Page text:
Tuesday, January 19, 2016

The Diversity Problem in Casting

 This is something I think about pretty much every day.  I think about it when I'm on set, which is most days, or watching something.  I notice if something is diverse or truthful to how the world really is, or not. It's important as all hell because how we see ourselves in art has a famously strong connection to how we see ourselves in life.

So when I made my first feature film, Inside You, I was especially concerned about diversity in casting, and at the end of the day, while we did alright and I have some fucking awesome actors of color in this movie, I feel my cast is absolutely not as diverse as I hoped.  Here's what I learned about this from the process of casting and making my feature:
- I tried to cast actors of color many times and sometimes DID and then had them drop out last minute (actors of all colors need to drop out sometimes, especially when you are paying them low rates) and I sometimes ended up replacing them with someone white
- I couldn't find enough actors of color that I thought were good enough and experienced enough to act in the movie

- I didn't know about them.  Of course they exist!  I just didn't FIND THEM.

- Actors of color get less work, and therefore are less visible and discoverable.

Since there's less roles for people of color, they are seen less, there's less on their reels, there's less ways for me to know about them.  Casting also involves very specific needs - the actor must be right for that character so you need a wide talent pool to find the right fit.

And yes, I'm also a white person and by cultural circumstance I know more white people - but it's not that simple.

I see this as a bigger problem for low budget productions. 
- I couldn't afford a casting director to find this talent - which takes a lot of work and time but is possible.
- Holding open auditions is a nightmare (at least in NYC and LA) - it's hard to pull in capable talent without a casting director or agent sourcing them for you, the time and cost are prohibitive and when you're making a film you have very limited time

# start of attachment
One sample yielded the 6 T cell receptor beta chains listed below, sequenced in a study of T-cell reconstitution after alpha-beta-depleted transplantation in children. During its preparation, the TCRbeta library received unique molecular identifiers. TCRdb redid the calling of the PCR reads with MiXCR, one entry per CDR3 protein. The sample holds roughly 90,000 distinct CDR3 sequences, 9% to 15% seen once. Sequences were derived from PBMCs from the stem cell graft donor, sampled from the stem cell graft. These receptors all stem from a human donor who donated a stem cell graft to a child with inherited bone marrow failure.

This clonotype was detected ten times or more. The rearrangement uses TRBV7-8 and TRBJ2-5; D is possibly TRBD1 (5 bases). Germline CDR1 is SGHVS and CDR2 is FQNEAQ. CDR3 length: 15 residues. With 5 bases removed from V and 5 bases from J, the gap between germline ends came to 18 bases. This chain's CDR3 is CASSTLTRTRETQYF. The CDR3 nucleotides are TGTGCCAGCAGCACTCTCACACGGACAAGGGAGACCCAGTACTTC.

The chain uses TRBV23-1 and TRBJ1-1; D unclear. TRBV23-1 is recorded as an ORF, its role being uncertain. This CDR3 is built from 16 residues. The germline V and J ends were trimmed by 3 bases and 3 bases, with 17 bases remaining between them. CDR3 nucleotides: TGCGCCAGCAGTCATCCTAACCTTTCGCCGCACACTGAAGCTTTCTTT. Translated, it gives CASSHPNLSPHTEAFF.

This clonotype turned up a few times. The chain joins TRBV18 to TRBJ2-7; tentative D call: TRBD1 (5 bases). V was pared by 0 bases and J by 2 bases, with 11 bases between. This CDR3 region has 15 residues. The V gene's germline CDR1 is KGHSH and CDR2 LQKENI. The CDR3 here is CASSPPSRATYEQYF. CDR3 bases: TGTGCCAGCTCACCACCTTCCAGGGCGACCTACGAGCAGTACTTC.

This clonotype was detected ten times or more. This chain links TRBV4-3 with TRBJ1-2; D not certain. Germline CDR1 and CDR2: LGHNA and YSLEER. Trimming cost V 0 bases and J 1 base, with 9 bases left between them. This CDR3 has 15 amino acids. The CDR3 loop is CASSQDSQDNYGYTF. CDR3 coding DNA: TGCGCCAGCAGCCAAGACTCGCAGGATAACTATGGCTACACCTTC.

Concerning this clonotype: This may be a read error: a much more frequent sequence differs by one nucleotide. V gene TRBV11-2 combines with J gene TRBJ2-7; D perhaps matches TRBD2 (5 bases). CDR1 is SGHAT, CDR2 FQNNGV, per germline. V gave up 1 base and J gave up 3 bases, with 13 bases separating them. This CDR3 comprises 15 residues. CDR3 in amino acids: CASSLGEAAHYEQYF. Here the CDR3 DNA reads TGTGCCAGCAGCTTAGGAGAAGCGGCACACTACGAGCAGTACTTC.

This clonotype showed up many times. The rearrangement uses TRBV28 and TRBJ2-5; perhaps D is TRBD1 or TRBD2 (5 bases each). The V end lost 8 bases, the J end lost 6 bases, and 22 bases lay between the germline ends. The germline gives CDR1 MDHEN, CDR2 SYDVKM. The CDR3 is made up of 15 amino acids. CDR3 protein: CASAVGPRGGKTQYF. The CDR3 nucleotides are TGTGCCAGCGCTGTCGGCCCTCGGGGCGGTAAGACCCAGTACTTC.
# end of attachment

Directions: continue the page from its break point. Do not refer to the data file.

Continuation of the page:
- I also didn't want to take a risk on someone without enough experience
- For many of the actors of color out there who are known - they are in demand and getting all the work, and I can't afford them.

Big budget productions don't have this issue.  They have the means to discover new talent, and the budgets to afford known talent.  The talent pool even for big budget films is smaller because again there's less famous POC so there's less who can bring in the bank.  The studios would have to decide to take the risk on an actor who doesn't have a proven box office draw.

Up and coming performers need a chance to be seen by taking on roles in independent films.  These independent films need to be able to find and discover these actors.

If there was a resource to showcase performers of color that would be amazing.  It's not simple, that's why casting agencies and casting directors exist - it's a TON of work to discover people - there's thousands of hungry performers out there but it's very hard to sort through the ones who are actually good and know their craft and are good to work with and right for the roles you are casting.

If someone can figure out how to better showcase this talent - it would be great  - especially online (reels etc) - because low budget indie filmmakers don't have the time to be going out to live stage showcases and either way stage actor doesn't necessarily equal good film actor.

A curated online database, and agency initiatives for low budget films to have access to actors of color is what I think solves part of the problem. Also if more storytellers: writers, producers, and directors of color emerge and have their films financed- I believe just looking at the examples of Ava Duvernay and Ryan Coogler- you will also see more roles for people of color. And even those examples exclude Asian, Indian, and Latino success stories - so you know- there's a ton of room for growth!

Here's an example of a success story: The film "Attack the Block" was made for 8 million pounds and was an indie film (sounds like a lot but it's actually low budget for a sci fi feature!).  They wanted to discover local talent and held auditions.  John Boyega, a young actor from a local theatre, came to audition and landed the lead role.  Today he is featured as the first Black Stormtrooper in Star Wars.  He's one of my favorite young actors (though I felt his part was underwritten in that film).  I believe he's the second coming of Denzel! 

He would never be in Star Wars if it wasn't for the film "Attack the Block" discovering and taking a chance on him. 

There's a lot of things I feel great about with my upcoming feature film.  I love the cast, there's great performances.  I wish I lived in a world where more performers of color had more roles and exposure so I can find them next time. I'm sorry if that sounds shitty. I did try. I was trying a lot difficult things with hardly any money or support- this kind of change requires a concerted effort from the entertainment community as a whole.   Here's to that being the case for my next feature.  Here's to - quite simply - more roles for people of color.  And ya know, not just like, the maid, or crack addict number 2.

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